Updated on: Oct 11th, 2023
7 min read
Striking off the name of a company is an alternative mechanism for closing the operations of the company. The Registrar of Companies (‘ROC’) can issue a notice to strike off the company name from the Register of Companies for certain reasons. The company can also apply for the ROC to strike off its name from the Register of Companies.
Section 248 to 252 of the Companies Act, 2013 (‘Act’) provides the procedure of striking off company names by the ROC or voluntary by the company. Strike off of a company name means closing a defunct company in a faster manner. It is the simplest way to dissolve a company.
A company can pass a special resolution or obtain the consent of 75% of members (in terms of the paid-up capital) to file an application to the ROC for removing its name from the Register of Companies. The company can apply to the ROC for removing its name after extinguishing all its liabilities on either or all of the following grounds:
On receiving the application by the company for striking off the company name, the ROC shall issue a public notice in the manner prescribed under the Act.
The company cannot apply for striking off the company name if, at any time in the past three months, the company:
If a company applies for striking off its name in violation of the above conditions, it can be punishable with a fine that may extend to Rs.1 lakh.
The ROC will send a notice to the company and its directors of the intention to remove the company name/strike-off company name from the Register of Companies if there is a reasonable cause to believe that:
The ROC will request the company to send its representations with copies of the relevant documents within thirty days from issuing the notice of striking off the company name.
A notice issued by the ROC for striking off the company name or application filed by a company for striking off its name should be published in the Official Gazette for informing the general public. The ROC will strike off the company name from the Register of Companies upon the expiry of the specified time in the notice for striking off unless the company shows the contrary reason for the same within the mentioned time.
The ROC will publish the dissolution notice in the Official Gazette after striking off the company name in the Register of Companies. Upon publication of the notice in the Official Gazette, the company will stand dissolved.
Before passing an order of company dissolution and striking off the company name, the ROC will satisfy itself that sufficient provision is made for the payment or discharge of company liabilities, the realisation of amounts due to the company and its obligations within a reasonable time.
The ROC will also obtain the necessary undertaking from the director, managing director or other persons in charge of the company management in this regard.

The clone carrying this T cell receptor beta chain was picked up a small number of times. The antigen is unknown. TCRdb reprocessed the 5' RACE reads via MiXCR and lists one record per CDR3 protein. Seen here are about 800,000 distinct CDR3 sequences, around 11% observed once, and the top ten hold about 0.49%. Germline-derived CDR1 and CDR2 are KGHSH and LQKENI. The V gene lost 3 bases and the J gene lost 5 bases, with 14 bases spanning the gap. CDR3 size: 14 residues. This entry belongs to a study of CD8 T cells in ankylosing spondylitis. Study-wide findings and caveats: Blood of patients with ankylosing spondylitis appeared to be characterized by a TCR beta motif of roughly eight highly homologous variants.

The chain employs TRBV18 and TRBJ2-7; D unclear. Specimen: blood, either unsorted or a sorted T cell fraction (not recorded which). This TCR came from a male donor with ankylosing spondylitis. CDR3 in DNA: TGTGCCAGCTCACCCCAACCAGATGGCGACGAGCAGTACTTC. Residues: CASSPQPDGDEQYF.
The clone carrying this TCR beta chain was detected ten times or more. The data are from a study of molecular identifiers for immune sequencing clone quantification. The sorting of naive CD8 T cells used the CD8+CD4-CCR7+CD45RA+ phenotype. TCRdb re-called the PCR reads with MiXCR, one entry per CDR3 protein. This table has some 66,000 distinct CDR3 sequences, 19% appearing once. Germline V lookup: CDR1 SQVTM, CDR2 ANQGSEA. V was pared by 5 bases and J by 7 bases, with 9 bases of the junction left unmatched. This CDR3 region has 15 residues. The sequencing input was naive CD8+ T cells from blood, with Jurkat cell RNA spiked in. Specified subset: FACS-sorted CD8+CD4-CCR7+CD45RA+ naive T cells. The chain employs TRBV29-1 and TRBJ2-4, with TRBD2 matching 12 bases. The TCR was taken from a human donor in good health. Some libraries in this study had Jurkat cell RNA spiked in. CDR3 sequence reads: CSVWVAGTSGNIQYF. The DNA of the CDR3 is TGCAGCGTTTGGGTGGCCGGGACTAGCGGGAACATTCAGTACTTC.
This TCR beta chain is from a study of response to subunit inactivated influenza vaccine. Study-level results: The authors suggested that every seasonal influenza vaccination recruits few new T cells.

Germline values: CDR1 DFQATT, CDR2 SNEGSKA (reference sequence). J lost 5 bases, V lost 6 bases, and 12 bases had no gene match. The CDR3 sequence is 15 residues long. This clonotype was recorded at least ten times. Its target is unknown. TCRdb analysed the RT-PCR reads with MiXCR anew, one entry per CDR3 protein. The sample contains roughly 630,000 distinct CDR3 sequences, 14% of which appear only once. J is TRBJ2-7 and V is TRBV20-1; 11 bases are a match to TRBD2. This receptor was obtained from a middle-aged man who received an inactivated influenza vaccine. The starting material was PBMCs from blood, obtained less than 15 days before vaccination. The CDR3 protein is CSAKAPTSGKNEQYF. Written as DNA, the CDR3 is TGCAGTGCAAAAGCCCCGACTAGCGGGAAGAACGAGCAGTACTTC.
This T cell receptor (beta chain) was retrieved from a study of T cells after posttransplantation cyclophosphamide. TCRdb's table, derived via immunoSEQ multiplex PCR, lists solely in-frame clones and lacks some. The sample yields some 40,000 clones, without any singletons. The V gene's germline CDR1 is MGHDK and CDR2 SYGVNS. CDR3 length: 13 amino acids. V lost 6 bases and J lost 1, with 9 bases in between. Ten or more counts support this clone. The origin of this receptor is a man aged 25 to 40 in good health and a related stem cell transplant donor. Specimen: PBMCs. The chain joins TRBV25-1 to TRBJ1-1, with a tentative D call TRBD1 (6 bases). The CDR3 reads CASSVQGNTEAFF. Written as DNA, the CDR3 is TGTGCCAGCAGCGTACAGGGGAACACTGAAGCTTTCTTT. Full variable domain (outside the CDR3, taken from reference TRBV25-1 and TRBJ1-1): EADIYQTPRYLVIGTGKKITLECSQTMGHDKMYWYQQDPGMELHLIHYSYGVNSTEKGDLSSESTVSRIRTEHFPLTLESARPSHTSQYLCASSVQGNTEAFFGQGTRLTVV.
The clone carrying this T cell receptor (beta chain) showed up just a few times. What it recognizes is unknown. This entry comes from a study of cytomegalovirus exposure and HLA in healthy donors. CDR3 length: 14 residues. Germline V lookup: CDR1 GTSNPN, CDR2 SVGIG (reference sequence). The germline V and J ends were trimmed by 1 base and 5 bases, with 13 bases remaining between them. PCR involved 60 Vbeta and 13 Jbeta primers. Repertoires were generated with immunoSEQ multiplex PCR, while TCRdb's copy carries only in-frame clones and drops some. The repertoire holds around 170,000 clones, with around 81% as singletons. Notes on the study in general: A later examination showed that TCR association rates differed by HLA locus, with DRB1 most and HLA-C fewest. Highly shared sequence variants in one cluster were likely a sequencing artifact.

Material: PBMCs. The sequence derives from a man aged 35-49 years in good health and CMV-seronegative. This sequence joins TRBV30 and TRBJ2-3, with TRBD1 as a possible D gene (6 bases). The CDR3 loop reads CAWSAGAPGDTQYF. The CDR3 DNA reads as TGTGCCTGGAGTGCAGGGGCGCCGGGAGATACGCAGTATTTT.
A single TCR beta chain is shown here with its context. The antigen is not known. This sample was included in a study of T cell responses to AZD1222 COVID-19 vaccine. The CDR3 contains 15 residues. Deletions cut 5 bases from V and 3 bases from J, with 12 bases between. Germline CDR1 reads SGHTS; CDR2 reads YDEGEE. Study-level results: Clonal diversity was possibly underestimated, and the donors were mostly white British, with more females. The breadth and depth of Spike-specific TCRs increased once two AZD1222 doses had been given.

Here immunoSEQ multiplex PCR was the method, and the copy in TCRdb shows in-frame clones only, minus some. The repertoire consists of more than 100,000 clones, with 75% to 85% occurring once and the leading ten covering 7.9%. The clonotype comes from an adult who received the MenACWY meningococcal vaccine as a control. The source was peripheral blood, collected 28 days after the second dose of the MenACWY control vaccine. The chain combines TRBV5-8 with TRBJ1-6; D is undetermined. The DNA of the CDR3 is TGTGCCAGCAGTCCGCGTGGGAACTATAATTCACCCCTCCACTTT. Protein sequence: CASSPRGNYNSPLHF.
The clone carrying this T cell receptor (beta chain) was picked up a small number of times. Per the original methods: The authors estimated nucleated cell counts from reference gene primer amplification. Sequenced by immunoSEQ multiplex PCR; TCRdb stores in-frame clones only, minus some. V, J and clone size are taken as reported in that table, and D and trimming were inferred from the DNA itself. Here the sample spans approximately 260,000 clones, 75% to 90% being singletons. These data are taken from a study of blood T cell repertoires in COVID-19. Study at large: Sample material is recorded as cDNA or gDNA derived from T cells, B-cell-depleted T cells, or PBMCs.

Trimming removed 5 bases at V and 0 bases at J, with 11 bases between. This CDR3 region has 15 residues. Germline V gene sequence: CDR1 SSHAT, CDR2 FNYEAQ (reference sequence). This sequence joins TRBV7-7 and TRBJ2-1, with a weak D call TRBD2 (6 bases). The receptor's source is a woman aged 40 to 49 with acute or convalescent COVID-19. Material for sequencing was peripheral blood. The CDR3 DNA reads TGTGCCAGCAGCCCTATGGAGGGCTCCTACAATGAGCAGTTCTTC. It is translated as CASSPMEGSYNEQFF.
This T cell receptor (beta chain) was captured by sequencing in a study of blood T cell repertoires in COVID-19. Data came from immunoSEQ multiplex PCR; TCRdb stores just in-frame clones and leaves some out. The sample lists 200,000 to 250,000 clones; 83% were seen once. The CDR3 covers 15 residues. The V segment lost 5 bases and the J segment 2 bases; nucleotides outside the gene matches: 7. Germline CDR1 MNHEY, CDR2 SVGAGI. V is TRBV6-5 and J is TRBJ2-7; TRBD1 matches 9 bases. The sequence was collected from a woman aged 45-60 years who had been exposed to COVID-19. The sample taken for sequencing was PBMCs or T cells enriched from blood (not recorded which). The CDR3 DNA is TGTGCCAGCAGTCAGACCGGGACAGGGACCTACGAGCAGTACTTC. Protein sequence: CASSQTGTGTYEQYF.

However, the company’s assets will be available for the discharge or payment of its obligations and liabilities even after the date of the order of removing the company name from the Register of Companies.
The liability of every manager, director, or other officer exercising any power of management and every member of the dissolved company will continue, and it can be enforced as if the company had not been dissolved.
When a company is dissolved under Section 248 of the Act after issuing notice in the Official Gazette, it ceases to operate from the date mentioned in the notice published in the Official Gazette.
The Certificate of Incorporation issued by the ROC shall be deemed to be cancelled from the date of such dissolution. However, the Certificate of Incorporation will be valid for payment or discharge of the company liabilities, realising the amount due to the company and discharge of company obligations.
Any individual aggrieved by the ROC order notifying that a company is dissolved under Section 248 of the Act can file an appeal to the Tribunal within three years from the ROC order date.
The Tribunal can pass an order to restore the company name in the Registrar of Companies if it is of the belief that the removal of the company name is not justified due to the absence of the grounds on which the ROC passed the order. The Tribunal should give a reasonable opportunity to the ROC, the company and all the concerned persons of making representations and hearing.
The company should file a copy of the order passed by the Tribunal with the ROC within thirty days from the Tribunal order date. Upon receipt of the order, the ROC shall restore the company name in the Register of Companies and issue a fresh Certificate of Incorporation.
The ROC can apply to the Tribunal seeking restoration of the company name if it is satisfied that the company name has been struck off from the Register of Companies based on incorrect information furnished by the directors or company or inadvertently and requires restoration. The ROC can file to the Tribunal to restore the company name on the Register of Companies within three years from the dissolution order’s date.
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